• An user-defined setting of the memory that should be used by the pcmcia-controller. This can be done with the line "include memory" in the configuration file "/etc/pcmcia/config.opts" of the pcmcia-cs-package by David Hinds.
    The package must be installed if you want to use pcmcia with kernel 2.2 or 2.4 and can be downloaded here:

  • A patch for the kernel (2.2. or 2.4) called BadRAM by Rick van Rein (and maybe it's successor BadMEM by Nico Schmoigl, although I don't have experiences with BadMEM). It allows specifying the appropriate RAM-Adresses in the 'shadowed area' that should be avoided by linux.

    The BadRAM -patch can be downloaded from here:

    BadMEM is found here:

    Applied patches for redhat stock-kernels (2.4) can be found here:
  • All BadRAM-patches that I have found, I have collected here.

    1. Specifying the memory for the pcmcia-controller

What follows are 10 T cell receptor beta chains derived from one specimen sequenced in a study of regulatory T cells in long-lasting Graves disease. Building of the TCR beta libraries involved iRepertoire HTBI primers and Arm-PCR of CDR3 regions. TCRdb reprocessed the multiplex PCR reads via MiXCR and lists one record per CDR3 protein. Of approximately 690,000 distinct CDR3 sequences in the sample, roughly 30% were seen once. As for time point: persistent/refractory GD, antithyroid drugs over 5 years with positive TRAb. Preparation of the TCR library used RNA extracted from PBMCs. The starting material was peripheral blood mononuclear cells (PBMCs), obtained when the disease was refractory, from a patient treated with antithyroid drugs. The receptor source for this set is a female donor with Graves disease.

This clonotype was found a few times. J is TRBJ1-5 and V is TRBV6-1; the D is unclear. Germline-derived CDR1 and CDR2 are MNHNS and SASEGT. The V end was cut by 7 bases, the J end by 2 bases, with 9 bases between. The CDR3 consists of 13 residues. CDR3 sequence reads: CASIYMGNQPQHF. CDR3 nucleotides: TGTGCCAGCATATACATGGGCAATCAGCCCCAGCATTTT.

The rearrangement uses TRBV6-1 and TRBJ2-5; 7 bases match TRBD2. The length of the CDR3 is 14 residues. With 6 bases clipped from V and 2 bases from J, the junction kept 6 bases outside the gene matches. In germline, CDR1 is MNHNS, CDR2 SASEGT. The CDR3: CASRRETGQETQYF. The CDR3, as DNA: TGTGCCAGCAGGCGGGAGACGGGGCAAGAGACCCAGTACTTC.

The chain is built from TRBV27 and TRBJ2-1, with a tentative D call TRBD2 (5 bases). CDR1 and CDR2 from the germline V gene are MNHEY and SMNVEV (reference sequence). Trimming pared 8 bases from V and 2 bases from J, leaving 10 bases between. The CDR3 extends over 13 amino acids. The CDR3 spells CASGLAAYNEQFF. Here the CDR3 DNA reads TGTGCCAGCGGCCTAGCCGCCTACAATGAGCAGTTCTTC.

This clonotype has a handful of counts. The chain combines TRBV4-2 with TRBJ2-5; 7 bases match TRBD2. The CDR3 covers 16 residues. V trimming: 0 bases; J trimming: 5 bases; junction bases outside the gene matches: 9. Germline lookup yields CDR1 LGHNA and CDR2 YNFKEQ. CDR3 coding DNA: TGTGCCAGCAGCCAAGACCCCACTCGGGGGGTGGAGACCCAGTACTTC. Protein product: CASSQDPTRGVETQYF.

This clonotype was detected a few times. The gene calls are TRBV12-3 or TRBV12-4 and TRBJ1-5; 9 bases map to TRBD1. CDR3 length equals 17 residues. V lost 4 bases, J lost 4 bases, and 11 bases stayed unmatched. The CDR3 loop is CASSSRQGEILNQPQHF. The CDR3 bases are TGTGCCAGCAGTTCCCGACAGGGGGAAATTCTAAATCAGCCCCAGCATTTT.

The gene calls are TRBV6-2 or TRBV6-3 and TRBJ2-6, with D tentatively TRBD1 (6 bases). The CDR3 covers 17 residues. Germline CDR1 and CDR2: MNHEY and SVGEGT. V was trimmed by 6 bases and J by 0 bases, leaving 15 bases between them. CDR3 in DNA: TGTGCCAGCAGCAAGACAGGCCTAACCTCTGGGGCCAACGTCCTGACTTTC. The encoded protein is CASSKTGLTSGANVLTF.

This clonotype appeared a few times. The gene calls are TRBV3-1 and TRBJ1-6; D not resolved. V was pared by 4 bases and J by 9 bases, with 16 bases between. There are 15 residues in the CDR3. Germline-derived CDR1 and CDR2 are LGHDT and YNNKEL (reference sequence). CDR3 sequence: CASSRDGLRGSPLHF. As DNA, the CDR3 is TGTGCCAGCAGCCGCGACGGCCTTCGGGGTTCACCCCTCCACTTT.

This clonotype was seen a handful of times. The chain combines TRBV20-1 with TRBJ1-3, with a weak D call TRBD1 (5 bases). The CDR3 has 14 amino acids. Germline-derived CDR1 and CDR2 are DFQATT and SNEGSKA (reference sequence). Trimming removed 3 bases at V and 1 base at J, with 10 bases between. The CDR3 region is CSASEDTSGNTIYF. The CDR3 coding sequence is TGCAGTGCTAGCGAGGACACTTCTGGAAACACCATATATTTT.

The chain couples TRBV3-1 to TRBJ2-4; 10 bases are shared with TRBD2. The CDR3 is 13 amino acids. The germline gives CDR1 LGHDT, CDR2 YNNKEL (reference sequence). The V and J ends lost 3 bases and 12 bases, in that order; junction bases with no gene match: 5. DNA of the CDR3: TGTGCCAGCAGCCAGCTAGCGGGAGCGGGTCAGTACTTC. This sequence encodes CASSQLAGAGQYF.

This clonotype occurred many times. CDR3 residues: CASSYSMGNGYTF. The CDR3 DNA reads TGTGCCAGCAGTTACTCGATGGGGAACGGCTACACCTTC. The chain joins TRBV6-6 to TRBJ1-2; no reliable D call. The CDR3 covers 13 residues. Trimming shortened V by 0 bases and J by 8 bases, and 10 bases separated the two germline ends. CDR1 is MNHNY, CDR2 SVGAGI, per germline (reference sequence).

With kernel 2.2 I used with success the ram-addresses "0xb0000-0xb7fff". So try to specify the ports and the memory that the pcmcia-controller shall use in /etc/pcmcia/config.opts with the following values:

    include port 0x100-0x4ff, port 0xc00-0xcff
    include memory 0xb0000-0xb7fff

    All other "include memory"-statements must be outcommented.

    Kernel 2.4 (including BadRAM-patch) seems to react more sensitive to the ram-map provided by the aero's bios and reserves pages for the Video-RAM that formerly were available for kernel 2.2. That means with kernel 2.4 we need to search a new free RAM-adress-range for the pcmcia-controller. This can be detected from /proc/iomem. So boot linux with pcmcia disabled and command in the shell: